2013 Chablis, Butteaux, 1er Cru, Domaine Eleni et Edouard Vocoret

2013 Chablis, Butteaux, 1er Cru, Domaine Eleni et Edouard Vocoret

Product: 20138026853
2013 Chablis, Butteaux, 1er Cru, Domaine Eleni et Edouard Vocoret

Description

From a subdivision of Montmains, with 50 year old vines. Bottled in June after eighteen months in barrel. There are some delicious lime-flower notes with a perfect vibrancy running through the palate. This has a particularly lovely finish, neither too fat nor too oaky but with the dramatic tension of fine Chablis. Drink 2016-2020
Jasper Morris MW, Burgundy Wine Director

Edouard Vocoret is the scion of one of Chablis’ well known families. He met Eleni (née Theodoropoulos ) when they were both working in New Zealand, since when he has apprenticed with the excellent Daniel Barraud (Pouilly Fuissé) while Eleni has been working with Vincent Dauvissat who has given them a great deal of help in setting up their own small domaine in Chablis. We have nicknamed this promising pair the Vocoropouloi.

There are just two wines from the debut vintage, 2013, which has been hand harvested and matured in wood, using older barrels. They have nearly five hectares of Chablis, in three plots, the largest being Le Bas de Chapelot, just below Montée de Tonnerre. This is the only one currently being bottled. There is also a small holding of 1er cru Les Butteaux.
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About this WINE

Domaine Eleni et Edouard Vocoret

Domaine Eleni et Edouard Vocoret

Edouard's family owns Domaine Vocoret & Fils, a well known and large Chablis domaine, with over 50 hectares planted including six Chablis premiers crus and renowned for its solid, tradionally-styled wines. Edouard and Eleni partnered while in New Zealand but returned to Chablis to run a small plot of 3.3 hectares in the family vineyard.

They are currently producing two wines: Chablis "Bas de Chapelot" and Chablis 1er Cru "Butteaux." Bas de Chapelot comes from 3ha just beneath Montée de Tonnerre while the Butteaux parcel is 0.3ha. Vincent Dauvissat is a mentor and a source of inspiration for the Vocorets.

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Chablis

Chablis

One of the most famous wine names in the world, Chablis has suffered from numerous imitators. Fifty years ago there were just 400ha of vineyards in Chablis, but today there are 4,900ha. Both the generic and Premier Cru vineyards have doubled since the early 1970s, and now include areas of Portlandian as well as traditional Kimmeridgian clay. 

Being further north than the rest of Burgundy, and on a different type of limestone (the aforementioned Kimmeridgian, with some Portlandian), the wines are subtly different in style – a touch more austere with a beautiful fresh minerality that makes them so suited to seafood. Purists believe that only the Kimmeridgian soils, with their traces of marine fossils, should be used.

The outlying Portlandian vineyards are designated as Petit Chablis, although the vast majority of production is classified as Chablis, without any vineyard name. Forty vineyards are classified as Premier Cru, however several of these are grouped together to make 11 more commonly-used Premier Cru designations. The seven Grands Crus are clustered together in a group that overlooks the town of Chablis and the River Serein.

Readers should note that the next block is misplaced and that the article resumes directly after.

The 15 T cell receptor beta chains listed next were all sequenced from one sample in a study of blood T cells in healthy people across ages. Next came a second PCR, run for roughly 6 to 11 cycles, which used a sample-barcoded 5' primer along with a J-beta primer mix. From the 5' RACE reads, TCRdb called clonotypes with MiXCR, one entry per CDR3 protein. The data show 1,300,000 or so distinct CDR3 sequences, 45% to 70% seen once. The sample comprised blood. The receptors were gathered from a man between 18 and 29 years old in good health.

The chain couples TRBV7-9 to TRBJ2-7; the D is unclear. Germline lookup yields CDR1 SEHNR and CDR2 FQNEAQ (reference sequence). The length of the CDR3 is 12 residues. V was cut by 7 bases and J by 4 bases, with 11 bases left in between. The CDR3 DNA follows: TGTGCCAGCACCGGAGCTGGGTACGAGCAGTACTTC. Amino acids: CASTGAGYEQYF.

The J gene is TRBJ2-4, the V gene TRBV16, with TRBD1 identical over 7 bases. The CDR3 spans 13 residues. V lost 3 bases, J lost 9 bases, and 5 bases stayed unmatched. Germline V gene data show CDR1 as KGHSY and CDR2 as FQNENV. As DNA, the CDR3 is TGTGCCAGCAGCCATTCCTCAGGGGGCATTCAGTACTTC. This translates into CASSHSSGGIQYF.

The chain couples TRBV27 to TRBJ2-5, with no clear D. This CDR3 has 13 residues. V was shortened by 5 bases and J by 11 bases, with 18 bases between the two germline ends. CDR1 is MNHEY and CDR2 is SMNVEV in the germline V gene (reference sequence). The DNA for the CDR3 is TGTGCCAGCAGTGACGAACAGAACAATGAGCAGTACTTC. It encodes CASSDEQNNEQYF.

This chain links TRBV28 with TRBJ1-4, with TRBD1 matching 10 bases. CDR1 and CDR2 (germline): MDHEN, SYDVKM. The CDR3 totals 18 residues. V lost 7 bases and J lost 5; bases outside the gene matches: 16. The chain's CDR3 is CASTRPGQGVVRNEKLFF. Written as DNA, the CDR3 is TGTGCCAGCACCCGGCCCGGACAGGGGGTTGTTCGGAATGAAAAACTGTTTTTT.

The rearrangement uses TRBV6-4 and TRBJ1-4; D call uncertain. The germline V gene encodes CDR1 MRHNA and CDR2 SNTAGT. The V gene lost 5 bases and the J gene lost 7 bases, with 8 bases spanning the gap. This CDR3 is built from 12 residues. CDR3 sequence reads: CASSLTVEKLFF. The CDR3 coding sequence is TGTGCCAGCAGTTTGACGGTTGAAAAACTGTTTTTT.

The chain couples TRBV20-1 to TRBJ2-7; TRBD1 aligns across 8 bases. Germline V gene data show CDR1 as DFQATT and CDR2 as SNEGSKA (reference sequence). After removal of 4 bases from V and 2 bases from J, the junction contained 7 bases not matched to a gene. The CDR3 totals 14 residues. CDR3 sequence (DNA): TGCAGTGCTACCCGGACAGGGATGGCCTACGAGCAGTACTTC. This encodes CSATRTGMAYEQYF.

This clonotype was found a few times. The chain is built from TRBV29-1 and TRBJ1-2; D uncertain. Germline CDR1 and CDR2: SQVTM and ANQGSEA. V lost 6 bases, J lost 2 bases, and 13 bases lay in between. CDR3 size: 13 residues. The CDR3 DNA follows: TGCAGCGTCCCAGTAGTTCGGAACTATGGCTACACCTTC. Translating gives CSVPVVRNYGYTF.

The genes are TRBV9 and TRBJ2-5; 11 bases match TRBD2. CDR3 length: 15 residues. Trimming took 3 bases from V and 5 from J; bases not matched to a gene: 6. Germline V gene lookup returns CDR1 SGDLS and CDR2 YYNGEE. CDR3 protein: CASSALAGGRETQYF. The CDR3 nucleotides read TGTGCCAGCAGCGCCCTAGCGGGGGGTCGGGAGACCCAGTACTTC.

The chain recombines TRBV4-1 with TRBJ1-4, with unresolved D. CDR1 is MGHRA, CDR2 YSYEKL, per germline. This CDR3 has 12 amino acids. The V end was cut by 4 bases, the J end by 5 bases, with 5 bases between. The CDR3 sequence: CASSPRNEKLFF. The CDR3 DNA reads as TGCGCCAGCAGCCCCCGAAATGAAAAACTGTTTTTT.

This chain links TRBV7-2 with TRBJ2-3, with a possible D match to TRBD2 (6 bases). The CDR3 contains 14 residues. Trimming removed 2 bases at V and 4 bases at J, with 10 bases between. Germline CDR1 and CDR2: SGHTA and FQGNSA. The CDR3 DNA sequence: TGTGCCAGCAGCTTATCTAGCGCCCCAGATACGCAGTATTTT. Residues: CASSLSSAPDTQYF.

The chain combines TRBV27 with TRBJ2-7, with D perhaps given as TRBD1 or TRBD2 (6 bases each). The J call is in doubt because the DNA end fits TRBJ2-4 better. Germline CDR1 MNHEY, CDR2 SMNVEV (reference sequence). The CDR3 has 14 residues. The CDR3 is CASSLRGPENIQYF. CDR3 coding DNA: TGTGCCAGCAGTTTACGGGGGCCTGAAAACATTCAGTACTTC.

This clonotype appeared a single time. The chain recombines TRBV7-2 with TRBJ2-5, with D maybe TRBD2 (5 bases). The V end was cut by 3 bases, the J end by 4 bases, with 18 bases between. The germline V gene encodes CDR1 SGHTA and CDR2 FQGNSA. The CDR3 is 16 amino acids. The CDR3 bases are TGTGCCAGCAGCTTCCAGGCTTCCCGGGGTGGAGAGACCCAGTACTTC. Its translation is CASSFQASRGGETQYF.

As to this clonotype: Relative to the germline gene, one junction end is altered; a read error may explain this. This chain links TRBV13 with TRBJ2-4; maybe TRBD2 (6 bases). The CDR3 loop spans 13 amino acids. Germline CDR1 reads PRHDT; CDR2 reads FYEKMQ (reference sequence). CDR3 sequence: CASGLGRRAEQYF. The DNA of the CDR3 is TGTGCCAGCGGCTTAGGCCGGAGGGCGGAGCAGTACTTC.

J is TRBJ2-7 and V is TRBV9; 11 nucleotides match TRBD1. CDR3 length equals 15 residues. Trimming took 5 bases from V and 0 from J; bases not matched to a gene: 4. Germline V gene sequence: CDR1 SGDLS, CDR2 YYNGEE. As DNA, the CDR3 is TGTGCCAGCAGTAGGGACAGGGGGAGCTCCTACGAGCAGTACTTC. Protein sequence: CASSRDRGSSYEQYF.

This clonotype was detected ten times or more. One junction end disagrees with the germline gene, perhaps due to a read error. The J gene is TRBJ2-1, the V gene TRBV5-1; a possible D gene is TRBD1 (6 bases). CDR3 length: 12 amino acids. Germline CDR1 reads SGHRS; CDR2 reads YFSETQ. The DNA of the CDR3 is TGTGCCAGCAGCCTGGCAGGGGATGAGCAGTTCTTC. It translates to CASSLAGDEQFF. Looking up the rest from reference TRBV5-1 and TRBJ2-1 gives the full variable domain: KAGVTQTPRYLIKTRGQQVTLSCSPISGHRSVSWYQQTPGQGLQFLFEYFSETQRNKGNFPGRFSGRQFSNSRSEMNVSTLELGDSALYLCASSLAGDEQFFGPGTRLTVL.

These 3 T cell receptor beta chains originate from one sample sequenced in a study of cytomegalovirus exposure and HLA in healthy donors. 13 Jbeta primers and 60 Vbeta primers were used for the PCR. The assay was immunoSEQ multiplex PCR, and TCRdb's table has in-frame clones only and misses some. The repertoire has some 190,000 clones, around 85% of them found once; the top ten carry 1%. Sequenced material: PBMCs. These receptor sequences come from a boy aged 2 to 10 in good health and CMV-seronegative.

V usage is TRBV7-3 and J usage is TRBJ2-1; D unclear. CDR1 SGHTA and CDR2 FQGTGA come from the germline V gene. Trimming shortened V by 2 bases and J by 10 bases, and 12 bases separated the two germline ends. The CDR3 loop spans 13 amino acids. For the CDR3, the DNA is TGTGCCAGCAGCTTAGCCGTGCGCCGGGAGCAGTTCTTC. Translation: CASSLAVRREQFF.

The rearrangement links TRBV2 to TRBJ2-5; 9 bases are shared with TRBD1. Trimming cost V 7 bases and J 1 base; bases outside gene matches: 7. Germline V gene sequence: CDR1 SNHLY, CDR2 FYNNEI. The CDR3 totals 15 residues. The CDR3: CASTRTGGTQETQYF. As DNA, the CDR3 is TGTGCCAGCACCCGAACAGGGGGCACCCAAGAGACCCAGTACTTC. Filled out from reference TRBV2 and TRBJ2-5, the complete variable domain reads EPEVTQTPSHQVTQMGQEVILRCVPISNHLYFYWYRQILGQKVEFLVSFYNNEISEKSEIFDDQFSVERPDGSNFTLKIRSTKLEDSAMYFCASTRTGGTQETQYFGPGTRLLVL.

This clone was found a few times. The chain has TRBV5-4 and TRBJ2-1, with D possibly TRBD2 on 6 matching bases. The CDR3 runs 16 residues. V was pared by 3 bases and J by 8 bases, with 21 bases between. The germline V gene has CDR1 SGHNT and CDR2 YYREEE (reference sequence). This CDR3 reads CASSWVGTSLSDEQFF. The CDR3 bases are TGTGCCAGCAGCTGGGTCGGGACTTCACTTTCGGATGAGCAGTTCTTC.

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Chardonnay

Chardonnay

Chardonnay is the "Big Daddy" of white wine grapes and one of the most widely planted in the world. It is suited to a wide variety of soils, though it excels in soils with a high limestone content as found in Champagne, Chablis, and the Côte D`Or.

Burgundy is Chardonnay's spiritual home and the best White Burgundies are dry, rich, honeyed wines with marvellous poise, elegance and balance. They are unquestionably the finest dry white wines in the world. Chardonnay plays a crucial role in the Champagne blend, providing structure and finesse, and is the sole grape in Blanc de Blancs.

It is quantitatively important in California and Australia, is widely planted in Chile and South Africa, and is the second most widely planted grape in New Zealand. In warm climates Chardonnay has a tendency to develop very high sugar levels during the final stages of ripening and this can occur at the expense of acidity. Late picking is a common problem and can result in blowsy and flabby wines that lack structure and definition.

Recently in the New World, we have seen a move towards more elegant, better- balanced and less oak-driven Chardonnays, and this is to be welcomed.

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Reviews

Customer reviews

Wine Advocate90/100

Critic reviews

Wine Advocate90/100
Tasted blind at the annual Burgfest tasting in Brouilland. The 2013 Chablis 1er Cru les Butteaux from Eleni and Edouard Vocoret has a very correct bouquet with a light oyster shell scent influencing the citrus fruit, gaining more complexity with time, offering hazelnut and light almond notes as it almost reluctantly unfurls. The palate is nicely composed with a tropical tincture on the entry, fine acidity, just a slight sense of oxidation towards the finish although that merely lends a little character rather than any fault. This is one of the better Montmains in 2013. Tasted May 2016.
Neal Martin - 29/11/2016 Read more